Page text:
The present invention contemplates a deck hatch assembly being provided in the deck surface at the port and starboard side of the stern in gullwing-type fashion. This arrangement not only provides optimal cabin ventilation and, indeed, cross-ventilation, but is also aesthetically appealing. The gullwing-type arrangement provides, additionally, for more widely distributed access to the deck surface, allowing communication from below deck to the upper deck surface at opposite sides of the stern.
The submerged surface and the top surface of the raised ridge formed in the deck, as well as the top wall of the hatch cover, are all parallel surfaces to each other. These surfaces, together with the front wall of the hatch cover, conform to the contour of the deck and may include any styling lines thereof. The top and front walls of the hatch cover in the closed position are completely flush with the upper deck surface, so as not to present additional aerodynamic drag.
These, and other salient objects and features of the invention will become more apparent to those skilled in the art in view of the following description, taken in conjunction with the accompanying drawings.
FIG. 1 is a front plan view of an integral boat hull and deck having the gullwing-type hatch assembly of the present invention;
FIG. 2 is a perspective view of the gullwing-type hatch assembly of the present invention with the hatch cover being shown in the open position;
FIG. 3 is a partial top plan view of the deck showing the hatch covers of the gullwing-type hatch assembly in the closed position;
FIG. 4 is a vertical sectional view taken along line 4--4 of FIG. 3 showing the hatch cover in the closed position, with the open positions for the hatch cover being shown in phantom; and
FIG. 5 is a vertical sectional view taken along line 5--5 of FIG. 4 showing the hatch cover in the closed position.
With reference to the drawings and, in particular, to FIGS. 1-3, there is shown a gullwing-type deck hatch assembly indicated generally at 10 according to the principles of the present invention. FIG. 1 depicts a boat hull 12 having deck 14, which may be molded integral with the hull or which may be molded separately therefrom and subsequently assembled to the hull according to conventional techniques. The deck 14 is defined by an upper deck surface 16 in which is provided the deck hatch assembly 10. As is best depicted in FIGS. 1 and 3, a deck hatch assembly 10 is provided in the upper deck surface 16 on the port and starboard side of the stern of the boat.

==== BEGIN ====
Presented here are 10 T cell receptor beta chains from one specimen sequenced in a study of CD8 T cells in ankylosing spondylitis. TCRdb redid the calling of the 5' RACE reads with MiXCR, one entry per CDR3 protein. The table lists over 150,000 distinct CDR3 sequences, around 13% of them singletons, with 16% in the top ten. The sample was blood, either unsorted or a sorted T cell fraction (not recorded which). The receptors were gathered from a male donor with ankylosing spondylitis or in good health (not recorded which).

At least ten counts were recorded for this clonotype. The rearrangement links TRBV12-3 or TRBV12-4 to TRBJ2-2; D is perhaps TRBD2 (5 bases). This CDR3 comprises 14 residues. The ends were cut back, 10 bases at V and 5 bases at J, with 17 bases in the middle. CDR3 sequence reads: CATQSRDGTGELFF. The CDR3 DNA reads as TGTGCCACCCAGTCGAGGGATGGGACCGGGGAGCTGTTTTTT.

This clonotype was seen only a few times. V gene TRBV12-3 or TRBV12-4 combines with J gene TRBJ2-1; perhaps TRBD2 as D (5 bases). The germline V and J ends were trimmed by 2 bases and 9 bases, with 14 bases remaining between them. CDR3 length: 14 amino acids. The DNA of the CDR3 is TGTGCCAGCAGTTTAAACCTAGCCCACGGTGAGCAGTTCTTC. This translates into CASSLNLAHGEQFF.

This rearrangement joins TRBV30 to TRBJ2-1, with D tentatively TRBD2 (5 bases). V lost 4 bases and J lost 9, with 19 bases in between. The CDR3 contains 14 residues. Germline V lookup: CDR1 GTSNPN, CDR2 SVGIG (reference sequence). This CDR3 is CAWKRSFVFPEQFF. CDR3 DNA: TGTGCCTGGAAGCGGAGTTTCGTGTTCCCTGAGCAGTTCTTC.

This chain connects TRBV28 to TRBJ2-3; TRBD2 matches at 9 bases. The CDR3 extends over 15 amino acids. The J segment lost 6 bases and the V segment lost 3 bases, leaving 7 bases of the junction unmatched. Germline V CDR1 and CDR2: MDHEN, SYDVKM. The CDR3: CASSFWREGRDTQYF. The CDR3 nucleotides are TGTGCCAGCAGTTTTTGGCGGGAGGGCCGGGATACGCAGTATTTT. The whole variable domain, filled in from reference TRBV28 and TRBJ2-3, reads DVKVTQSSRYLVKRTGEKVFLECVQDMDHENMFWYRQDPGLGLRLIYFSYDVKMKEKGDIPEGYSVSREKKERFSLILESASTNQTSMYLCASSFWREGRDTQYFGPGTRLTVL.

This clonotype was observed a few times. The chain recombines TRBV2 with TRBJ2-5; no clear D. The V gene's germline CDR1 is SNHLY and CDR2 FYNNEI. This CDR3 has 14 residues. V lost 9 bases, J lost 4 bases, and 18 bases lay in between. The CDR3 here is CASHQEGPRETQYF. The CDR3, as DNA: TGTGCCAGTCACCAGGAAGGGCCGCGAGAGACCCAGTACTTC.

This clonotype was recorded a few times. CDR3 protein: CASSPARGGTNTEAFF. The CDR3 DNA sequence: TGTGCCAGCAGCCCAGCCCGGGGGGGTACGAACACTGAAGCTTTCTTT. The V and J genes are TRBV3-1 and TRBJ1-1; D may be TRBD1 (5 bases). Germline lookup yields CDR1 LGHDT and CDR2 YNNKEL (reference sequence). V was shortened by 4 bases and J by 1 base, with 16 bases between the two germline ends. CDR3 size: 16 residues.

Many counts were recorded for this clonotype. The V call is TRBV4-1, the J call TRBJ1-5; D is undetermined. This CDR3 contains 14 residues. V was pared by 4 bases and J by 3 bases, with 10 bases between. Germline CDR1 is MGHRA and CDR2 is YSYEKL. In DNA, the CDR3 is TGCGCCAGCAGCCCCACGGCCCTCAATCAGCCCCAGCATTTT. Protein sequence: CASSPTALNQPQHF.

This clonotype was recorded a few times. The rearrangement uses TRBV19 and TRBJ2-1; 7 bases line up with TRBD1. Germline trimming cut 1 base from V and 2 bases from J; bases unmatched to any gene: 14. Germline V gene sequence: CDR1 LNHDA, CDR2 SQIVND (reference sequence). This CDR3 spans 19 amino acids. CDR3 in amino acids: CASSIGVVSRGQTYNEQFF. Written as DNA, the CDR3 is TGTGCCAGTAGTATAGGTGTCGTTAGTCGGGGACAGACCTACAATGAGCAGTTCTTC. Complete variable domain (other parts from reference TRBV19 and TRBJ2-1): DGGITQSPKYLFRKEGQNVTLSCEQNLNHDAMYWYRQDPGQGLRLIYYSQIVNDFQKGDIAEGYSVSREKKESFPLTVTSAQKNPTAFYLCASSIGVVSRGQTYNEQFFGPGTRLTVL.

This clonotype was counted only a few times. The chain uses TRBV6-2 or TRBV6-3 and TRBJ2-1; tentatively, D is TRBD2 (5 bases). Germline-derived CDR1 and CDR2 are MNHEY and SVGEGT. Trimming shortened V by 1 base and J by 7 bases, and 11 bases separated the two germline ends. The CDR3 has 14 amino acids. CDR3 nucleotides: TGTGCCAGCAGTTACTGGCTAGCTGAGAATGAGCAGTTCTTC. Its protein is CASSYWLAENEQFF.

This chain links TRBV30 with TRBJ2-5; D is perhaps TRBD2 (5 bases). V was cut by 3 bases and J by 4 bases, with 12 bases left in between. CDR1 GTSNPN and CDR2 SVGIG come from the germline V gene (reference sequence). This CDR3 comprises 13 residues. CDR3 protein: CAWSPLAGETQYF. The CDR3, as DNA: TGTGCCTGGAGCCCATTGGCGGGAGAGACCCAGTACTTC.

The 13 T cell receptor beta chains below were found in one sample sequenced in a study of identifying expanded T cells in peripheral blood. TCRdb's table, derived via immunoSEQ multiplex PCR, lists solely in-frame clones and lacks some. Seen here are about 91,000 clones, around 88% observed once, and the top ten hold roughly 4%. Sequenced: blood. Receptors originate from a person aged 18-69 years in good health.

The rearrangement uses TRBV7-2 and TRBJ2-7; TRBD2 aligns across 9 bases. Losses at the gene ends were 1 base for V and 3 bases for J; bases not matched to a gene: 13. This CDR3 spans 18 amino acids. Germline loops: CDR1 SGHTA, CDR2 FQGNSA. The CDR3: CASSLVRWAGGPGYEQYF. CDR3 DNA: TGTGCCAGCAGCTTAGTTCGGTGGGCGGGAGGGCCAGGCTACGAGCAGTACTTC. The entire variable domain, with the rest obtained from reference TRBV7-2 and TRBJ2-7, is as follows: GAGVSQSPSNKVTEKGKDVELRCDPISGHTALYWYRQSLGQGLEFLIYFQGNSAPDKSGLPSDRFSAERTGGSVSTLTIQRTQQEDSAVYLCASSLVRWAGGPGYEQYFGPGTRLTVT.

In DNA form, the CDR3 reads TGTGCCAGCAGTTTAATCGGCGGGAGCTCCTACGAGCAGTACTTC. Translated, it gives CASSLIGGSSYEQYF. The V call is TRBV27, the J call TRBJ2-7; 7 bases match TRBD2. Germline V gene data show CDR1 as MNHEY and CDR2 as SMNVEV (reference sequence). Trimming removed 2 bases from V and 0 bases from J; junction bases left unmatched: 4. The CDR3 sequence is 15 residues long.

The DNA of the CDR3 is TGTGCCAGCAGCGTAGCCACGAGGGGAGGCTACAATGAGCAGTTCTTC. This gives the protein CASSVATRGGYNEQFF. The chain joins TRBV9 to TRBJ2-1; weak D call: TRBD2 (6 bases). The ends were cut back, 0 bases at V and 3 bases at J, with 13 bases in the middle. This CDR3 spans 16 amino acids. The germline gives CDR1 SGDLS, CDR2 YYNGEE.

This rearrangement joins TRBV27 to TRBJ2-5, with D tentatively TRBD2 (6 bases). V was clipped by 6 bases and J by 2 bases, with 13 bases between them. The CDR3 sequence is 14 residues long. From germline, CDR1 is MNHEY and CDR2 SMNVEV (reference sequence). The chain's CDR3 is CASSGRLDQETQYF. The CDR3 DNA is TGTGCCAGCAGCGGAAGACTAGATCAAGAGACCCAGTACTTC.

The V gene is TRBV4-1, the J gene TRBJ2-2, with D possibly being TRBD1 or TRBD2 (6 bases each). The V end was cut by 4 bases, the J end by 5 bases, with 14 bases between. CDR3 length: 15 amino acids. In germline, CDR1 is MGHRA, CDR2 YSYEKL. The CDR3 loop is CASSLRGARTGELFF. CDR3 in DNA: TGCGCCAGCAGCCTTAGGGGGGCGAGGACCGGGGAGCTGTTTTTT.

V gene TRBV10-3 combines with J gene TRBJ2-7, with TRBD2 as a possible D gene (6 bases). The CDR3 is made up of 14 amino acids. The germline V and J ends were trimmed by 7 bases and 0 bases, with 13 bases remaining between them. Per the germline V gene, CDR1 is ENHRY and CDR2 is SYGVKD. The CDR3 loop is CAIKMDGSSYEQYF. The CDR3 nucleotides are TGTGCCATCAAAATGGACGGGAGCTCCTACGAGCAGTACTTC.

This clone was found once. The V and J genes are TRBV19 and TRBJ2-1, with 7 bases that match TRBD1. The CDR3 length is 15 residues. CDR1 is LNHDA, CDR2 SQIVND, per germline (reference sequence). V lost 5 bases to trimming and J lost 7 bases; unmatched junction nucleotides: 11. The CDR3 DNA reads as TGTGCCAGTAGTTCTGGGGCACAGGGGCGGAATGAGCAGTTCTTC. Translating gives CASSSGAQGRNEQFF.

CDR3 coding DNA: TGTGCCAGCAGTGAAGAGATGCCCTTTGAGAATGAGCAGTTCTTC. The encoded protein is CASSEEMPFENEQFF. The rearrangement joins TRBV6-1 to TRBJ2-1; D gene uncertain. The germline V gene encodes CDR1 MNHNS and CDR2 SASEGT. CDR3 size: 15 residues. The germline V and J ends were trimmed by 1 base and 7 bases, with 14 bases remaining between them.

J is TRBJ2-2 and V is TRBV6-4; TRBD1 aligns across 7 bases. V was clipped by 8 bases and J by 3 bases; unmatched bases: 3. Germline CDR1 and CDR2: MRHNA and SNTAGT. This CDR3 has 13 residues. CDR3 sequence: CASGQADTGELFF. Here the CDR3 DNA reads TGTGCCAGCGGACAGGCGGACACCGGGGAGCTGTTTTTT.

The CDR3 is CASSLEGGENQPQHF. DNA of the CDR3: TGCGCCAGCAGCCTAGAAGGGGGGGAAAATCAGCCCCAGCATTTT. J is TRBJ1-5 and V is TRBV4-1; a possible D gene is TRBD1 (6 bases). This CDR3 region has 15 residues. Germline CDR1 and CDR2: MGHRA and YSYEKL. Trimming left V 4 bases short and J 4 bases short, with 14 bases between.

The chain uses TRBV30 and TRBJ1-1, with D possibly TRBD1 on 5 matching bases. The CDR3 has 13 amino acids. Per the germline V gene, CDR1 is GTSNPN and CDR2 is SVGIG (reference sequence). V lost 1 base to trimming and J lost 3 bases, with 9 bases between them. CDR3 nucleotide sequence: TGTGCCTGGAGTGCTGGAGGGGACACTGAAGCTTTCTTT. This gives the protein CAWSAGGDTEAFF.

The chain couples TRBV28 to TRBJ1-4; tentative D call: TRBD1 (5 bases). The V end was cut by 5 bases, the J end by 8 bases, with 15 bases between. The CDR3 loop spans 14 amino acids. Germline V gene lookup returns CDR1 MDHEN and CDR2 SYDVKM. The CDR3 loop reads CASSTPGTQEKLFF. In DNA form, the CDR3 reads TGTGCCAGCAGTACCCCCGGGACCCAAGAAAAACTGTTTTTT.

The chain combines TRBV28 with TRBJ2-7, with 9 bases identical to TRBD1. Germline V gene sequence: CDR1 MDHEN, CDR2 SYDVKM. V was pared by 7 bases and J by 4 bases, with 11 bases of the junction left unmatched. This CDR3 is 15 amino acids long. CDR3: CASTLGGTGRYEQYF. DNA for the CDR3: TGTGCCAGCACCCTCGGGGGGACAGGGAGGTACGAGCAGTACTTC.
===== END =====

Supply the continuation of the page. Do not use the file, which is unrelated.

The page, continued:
With particular reference to FIGS. 1 and 2, each deck hatch assembly 10 comprises a submerged generally planar surface 18 molded in the upper deck surface 16 and conforming generally to the contour or camber of the deck. The planar surface 18 merges with the upper deck surface 16 by means of vertical side walls 20 and vertical rear wall 22. As can be seen in FIGS. 1, 2 and 4, the surface 18 extends from the deck, and in particular from the rear wall 22, outwardly through the bulkhead 24. The planar surface 18 is interrupted by a hatch opening 26, which communicates with the cabin or other below deck area and which is separated from the planar surface by an integrally molded raised peripheral ridge 28. The peripheral ridge is provided with a generally planar top surface 30 which similarly conforms to the configuration and contour of the deck. A waterproof seal 32 is secured to the top surface 30 of the ridge 28 entirely therearound. As is best depicted in FIG. 2, the peripheral ridge 28, in conjunction with the submerged planar surface 18, vertical side walls 20, and vertical rear wall 22, together form a peripheral drain channel 34. The drain channel 34 is particularly adapted to direct water which may collect therein outwardly and downwardly through the bulkhead 24 and away from the hatch opening, thereby preventing water from entering the below deck compartments through the hatch opening when the hatch cover is opened.